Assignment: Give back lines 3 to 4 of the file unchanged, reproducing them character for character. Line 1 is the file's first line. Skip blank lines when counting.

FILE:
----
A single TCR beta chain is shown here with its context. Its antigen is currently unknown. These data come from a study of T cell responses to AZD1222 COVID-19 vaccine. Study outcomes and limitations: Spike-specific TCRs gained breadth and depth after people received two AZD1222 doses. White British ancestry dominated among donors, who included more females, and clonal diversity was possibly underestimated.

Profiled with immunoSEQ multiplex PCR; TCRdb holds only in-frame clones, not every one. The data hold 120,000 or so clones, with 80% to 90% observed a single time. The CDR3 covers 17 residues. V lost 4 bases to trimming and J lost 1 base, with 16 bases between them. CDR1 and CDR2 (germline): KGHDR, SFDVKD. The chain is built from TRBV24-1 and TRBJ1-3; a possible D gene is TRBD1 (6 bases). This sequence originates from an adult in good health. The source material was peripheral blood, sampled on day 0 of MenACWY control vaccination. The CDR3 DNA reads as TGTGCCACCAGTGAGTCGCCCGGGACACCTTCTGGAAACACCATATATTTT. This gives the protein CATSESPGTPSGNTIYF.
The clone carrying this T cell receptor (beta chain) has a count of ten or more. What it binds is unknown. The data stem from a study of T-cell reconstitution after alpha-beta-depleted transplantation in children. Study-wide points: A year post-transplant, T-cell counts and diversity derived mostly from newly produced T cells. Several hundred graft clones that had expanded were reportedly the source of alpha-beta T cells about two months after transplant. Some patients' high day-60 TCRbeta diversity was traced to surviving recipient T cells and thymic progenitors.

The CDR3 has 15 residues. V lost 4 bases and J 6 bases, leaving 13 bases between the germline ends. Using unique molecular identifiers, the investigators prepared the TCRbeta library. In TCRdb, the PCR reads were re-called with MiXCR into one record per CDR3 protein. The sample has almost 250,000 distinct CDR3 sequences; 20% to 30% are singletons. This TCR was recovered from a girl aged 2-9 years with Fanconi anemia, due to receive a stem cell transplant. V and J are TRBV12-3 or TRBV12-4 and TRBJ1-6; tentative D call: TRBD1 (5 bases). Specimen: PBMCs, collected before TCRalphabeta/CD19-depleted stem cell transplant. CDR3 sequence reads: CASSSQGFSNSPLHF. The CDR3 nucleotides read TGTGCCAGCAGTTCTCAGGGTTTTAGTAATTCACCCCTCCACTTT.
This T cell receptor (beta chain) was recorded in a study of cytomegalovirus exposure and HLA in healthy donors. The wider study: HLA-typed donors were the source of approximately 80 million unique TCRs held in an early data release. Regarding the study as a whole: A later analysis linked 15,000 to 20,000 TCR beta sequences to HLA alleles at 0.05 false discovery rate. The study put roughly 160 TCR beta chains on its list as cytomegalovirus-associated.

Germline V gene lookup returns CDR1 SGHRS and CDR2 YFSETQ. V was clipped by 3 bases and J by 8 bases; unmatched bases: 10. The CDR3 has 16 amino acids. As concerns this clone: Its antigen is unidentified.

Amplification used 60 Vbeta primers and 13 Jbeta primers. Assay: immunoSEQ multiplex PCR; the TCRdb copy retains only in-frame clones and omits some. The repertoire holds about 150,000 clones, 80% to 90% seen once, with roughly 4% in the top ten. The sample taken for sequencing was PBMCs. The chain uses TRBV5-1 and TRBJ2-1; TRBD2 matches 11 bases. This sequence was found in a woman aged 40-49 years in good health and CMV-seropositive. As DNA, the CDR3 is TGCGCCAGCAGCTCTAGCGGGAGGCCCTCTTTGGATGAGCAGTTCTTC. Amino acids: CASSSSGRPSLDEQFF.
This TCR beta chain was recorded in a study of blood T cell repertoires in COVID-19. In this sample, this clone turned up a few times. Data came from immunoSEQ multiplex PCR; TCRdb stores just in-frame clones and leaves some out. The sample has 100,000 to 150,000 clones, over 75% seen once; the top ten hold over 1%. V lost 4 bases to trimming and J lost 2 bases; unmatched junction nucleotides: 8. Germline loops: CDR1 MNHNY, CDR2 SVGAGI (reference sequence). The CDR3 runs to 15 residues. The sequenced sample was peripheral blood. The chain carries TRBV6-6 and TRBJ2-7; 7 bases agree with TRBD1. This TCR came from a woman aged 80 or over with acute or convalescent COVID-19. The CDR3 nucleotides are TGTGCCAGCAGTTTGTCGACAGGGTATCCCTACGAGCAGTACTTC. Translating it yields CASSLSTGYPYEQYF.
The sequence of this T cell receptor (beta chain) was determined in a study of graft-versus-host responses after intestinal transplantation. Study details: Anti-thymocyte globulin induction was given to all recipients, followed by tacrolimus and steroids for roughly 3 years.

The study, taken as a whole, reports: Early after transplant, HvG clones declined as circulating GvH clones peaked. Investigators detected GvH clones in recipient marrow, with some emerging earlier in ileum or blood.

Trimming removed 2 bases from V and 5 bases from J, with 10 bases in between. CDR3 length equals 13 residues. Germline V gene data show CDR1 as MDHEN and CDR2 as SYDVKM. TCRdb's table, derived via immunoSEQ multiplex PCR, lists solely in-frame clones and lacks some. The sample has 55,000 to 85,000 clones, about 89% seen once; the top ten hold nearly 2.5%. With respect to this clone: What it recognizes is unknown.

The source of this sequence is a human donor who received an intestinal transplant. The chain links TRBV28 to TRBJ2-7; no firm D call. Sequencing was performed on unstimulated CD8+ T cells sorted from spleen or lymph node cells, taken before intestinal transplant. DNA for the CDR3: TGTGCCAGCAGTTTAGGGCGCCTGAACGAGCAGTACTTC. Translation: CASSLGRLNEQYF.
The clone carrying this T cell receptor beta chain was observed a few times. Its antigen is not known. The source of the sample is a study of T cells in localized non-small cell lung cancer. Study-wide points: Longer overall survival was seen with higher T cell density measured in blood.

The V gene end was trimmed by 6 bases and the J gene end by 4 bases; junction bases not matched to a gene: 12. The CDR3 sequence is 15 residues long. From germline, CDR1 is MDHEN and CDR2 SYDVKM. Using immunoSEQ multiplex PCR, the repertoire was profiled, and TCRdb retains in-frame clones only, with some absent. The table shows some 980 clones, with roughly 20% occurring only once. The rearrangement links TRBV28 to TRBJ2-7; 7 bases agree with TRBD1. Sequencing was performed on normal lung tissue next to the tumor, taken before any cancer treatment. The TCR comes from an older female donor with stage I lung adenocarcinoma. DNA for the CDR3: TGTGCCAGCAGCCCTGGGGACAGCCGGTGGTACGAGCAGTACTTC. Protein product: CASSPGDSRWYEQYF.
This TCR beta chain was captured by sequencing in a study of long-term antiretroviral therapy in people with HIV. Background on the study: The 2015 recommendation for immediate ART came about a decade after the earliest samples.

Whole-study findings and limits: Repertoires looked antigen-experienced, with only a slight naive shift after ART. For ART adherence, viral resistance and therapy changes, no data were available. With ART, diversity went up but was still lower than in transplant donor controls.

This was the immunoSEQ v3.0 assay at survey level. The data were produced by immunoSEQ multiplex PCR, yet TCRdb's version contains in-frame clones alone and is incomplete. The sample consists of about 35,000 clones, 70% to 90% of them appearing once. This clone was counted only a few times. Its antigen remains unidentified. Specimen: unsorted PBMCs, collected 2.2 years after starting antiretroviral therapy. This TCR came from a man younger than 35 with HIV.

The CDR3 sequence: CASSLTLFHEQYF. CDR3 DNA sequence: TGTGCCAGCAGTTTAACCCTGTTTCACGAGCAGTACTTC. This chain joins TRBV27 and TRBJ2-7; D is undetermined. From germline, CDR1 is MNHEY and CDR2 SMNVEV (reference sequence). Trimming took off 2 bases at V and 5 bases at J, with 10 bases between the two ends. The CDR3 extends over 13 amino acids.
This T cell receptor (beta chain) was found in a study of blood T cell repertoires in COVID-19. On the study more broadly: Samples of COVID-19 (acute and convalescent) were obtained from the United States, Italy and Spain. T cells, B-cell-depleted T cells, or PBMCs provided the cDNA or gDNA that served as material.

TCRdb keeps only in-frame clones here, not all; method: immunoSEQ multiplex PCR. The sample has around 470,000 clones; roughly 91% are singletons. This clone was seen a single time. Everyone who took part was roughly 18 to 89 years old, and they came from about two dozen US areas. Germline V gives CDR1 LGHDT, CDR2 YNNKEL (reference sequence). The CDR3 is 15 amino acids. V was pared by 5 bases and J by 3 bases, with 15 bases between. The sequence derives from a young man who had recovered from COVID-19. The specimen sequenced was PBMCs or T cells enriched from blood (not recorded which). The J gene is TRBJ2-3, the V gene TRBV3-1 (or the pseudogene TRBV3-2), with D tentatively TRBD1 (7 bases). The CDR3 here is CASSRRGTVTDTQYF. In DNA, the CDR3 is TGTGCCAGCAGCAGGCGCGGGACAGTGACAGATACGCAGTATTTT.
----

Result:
The clone carrying this T cell receptor (beta chain) has a count of ten or more. What it binds is unknown. The data stem from a study of T-cell reconstitution after alpha-beta-depleted transplantation in children. Study-wide points: A year post-transplant, T-cell counts and diversity derived mostly from newly produced T cells. Several hundred graft clones that had expanded were reportedly the source of alpha-beta T cells about two months after transplant. Some patients' high day-60 TCRbeta diversity was traced to surviving recipient T cells and thymic progenitors.

The CDR3 has 15 residues. V lost 4 bases and J 6 bases, leaving 13 bases between the germline ends. Using unique molecular identifiers, the investigators prepared the TCRbeta library. In TCRdb, the PCR reads were re-called with MiXCR into one record per CDR3 protein. The sample has almost 250,000 distinct CDR3 sequences; 20% to 30% are singletons. This TCR was recovered from a girl aged 2-9 years with Fanconi anemia, due to receive a stem cell transplant. V and J are TRBV12-3 or TRBV12-4 and TRBJ1-6; tentative D call: TRBD1 (5 bases). Specimen: PBMCs, collected before TCRalphabeta/CD19-depleted stem cell transplant. CDR3 sequence reads: CASSSQGFSNSPLHF. The CDR3 nucleotides read TGTGCCAGCAGTTCTCAGGGTTTTAGTAATTCACCCCTCCACTTT.